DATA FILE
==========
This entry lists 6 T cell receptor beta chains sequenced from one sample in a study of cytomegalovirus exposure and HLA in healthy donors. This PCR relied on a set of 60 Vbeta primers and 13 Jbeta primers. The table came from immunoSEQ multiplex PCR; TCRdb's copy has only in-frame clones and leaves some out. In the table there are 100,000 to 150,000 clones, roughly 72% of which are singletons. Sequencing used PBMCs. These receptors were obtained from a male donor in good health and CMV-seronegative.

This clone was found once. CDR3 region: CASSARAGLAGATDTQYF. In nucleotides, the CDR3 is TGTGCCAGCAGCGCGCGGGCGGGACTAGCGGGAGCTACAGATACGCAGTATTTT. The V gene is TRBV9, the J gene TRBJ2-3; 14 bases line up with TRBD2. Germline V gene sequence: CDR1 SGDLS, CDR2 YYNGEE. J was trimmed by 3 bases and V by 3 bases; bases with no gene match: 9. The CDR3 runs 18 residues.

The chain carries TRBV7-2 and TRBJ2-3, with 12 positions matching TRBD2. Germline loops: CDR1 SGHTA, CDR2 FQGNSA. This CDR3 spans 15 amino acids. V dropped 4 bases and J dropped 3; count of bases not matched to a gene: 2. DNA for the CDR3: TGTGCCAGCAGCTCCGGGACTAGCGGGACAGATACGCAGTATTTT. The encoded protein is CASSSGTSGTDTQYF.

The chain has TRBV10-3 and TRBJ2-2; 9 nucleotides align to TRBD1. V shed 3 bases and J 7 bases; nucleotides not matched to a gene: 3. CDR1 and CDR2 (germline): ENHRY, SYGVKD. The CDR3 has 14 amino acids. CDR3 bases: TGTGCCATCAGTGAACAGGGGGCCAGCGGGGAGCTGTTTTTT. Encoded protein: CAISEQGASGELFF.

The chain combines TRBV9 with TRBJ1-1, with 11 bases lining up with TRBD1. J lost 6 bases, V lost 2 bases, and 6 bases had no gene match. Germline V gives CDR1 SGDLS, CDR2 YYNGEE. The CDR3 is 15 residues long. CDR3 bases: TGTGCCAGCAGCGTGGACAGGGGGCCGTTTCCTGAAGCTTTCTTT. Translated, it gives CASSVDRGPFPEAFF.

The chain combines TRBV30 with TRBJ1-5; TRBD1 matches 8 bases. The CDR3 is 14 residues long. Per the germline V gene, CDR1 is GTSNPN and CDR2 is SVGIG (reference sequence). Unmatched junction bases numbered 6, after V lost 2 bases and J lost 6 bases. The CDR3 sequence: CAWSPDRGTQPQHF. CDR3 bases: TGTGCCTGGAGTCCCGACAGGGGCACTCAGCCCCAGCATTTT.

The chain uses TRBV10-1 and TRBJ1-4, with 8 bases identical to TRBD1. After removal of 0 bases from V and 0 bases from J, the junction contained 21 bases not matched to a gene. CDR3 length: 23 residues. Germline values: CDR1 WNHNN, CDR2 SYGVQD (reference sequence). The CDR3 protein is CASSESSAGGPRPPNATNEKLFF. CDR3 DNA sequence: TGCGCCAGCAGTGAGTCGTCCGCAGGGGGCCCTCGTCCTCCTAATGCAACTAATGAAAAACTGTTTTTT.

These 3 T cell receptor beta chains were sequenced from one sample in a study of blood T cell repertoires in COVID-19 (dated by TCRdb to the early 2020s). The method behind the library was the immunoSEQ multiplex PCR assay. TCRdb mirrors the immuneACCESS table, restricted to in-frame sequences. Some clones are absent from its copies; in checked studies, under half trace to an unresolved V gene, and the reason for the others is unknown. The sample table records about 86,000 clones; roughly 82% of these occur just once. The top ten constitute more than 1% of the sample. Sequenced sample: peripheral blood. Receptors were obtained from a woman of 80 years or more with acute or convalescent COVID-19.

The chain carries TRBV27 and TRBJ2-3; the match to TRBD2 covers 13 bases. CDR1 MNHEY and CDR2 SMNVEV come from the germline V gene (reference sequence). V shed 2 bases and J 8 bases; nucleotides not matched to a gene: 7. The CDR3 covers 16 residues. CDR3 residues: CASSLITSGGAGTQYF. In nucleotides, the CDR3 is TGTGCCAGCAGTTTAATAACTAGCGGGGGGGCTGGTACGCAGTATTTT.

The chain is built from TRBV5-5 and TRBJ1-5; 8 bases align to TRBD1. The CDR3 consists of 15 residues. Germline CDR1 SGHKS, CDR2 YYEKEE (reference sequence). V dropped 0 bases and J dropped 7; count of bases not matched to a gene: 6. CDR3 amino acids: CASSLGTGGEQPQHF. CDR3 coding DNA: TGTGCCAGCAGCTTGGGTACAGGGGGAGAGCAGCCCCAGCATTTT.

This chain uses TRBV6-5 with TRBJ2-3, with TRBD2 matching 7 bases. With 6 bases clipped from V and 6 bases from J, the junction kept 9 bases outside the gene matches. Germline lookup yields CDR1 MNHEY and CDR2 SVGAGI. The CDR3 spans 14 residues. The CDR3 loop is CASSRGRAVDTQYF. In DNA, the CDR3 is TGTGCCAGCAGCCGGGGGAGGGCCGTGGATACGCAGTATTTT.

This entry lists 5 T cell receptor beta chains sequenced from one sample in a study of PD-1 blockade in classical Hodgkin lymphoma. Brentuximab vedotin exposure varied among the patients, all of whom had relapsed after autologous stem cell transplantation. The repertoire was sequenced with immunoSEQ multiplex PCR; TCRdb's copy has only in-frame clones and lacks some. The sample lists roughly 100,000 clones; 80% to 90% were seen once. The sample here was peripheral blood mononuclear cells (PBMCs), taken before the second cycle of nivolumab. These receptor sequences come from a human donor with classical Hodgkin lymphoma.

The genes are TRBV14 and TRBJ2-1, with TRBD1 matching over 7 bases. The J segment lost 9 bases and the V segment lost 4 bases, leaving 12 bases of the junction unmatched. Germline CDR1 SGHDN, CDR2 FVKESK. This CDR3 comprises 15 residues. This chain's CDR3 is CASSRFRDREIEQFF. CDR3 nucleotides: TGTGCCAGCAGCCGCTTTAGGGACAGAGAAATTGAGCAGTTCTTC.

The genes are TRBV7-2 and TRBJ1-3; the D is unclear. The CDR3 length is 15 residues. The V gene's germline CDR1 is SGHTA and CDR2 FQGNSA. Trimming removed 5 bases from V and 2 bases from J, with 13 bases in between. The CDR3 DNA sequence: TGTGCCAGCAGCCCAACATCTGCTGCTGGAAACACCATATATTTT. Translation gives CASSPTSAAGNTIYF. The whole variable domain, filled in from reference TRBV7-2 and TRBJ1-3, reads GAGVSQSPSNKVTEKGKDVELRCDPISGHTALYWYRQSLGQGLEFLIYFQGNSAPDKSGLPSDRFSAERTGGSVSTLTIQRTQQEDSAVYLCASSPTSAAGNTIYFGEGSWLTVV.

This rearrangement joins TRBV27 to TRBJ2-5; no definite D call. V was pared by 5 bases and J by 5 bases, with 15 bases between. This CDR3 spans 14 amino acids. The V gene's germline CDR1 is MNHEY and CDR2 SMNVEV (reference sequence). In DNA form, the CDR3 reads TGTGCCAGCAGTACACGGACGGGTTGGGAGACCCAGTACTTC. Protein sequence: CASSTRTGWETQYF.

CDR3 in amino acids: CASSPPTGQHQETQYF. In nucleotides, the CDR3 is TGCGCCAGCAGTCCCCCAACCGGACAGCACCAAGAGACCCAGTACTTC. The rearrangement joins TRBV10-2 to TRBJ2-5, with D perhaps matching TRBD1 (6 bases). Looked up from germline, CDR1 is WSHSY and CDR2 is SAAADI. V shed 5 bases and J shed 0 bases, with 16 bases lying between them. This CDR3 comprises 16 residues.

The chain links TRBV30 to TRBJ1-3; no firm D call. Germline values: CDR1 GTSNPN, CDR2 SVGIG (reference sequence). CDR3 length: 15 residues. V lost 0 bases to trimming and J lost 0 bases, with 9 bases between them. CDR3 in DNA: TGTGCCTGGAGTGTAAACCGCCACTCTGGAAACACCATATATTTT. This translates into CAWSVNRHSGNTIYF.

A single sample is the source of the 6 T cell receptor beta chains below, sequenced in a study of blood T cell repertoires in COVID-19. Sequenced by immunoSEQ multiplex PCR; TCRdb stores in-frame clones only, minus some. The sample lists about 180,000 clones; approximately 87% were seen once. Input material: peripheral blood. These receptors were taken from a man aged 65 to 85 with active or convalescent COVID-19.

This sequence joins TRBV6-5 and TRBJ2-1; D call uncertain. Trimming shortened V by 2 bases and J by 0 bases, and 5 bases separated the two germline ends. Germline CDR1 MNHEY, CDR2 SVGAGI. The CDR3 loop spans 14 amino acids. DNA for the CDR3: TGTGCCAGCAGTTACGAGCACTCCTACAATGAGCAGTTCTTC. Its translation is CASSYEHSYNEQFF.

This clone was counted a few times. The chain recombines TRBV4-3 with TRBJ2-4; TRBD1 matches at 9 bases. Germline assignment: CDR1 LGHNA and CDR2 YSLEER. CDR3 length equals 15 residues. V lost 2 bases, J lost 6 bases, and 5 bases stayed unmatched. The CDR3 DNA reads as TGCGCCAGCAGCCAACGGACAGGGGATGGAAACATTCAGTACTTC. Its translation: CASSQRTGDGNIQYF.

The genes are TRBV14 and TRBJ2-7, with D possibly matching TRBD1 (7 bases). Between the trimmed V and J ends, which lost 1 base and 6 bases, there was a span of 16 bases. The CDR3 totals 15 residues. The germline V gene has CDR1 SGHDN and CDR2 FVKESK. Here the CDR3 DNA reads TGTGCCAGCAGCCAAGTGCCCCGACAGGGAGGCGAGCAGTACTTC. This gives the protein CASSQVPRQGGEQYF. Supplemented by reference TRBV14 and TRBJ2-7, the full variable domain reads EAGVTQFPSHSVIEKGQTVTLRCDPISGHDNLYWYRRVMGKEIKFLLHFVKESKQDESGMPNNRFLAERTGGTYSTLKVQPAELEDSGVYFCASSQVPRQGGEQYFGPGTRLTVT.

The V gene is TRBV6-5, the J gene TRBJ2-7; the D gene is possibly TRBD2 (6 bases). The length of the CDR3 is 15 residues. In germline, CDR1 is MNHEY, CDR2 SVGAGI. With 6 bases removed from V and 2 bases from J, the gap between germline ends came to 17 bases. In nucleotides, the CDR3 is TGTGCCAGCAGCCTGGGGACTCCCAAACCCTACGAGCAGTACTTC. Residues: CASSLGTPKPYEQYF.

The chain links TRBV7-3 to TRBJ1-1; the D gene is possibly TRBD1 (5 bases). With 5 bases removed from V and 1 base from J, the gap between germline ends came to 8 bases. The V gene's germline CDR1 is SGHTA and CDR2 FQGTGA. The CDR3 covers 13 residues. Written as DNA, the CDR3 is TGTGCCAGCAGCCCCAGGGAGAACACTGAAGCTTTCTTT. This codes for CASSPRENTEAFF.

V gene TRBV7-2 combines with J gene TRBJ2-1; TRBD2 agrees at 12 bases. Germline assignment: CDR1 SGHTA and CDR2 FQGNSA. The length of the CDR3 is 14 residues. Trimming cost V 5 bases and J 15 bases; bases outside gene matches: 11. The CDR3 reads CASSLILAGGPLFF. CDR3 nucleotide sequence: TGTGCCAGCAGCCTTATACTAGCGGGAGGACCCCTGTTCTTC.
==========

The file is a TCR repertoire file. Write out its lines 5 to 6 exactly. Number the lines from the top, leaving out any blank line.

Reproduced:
The chain combines TRBV9 with TRBJ1-1, with 11 bases lining up with TRBD1. J lost 6 bases, V lost 2 bases, and 6 bases had no gene match. Germline V gives CDR1 SGDLS, CDR2 YYNGEE. The CDR3 is 15 residues long. CDR3 bases: TGTGCCAGCAGCGTGGACAGGGGGCCGTTTCCTGAAGCTTTCTTT. Translated, it gives CASSVDRGPFPEAFF.

The chain combines TRBV30 with TRBJ1-5; TRBD1 matches 8 bases. The CDR3 is 14 residues long. Per the germline V gene, CDR1 is GTSNPN and CDR2 is SVGIG (reference sequence). Unmatched junction bases numbered 6, after V lost 2 bases and J lost 6 bases. The CDR3 sequence: CAWSPDRGTQPQHF. CDR3 bases: TGTGCCTGGAGTCCCGACAGGGGCACTCAGCCCCAGCATTTT.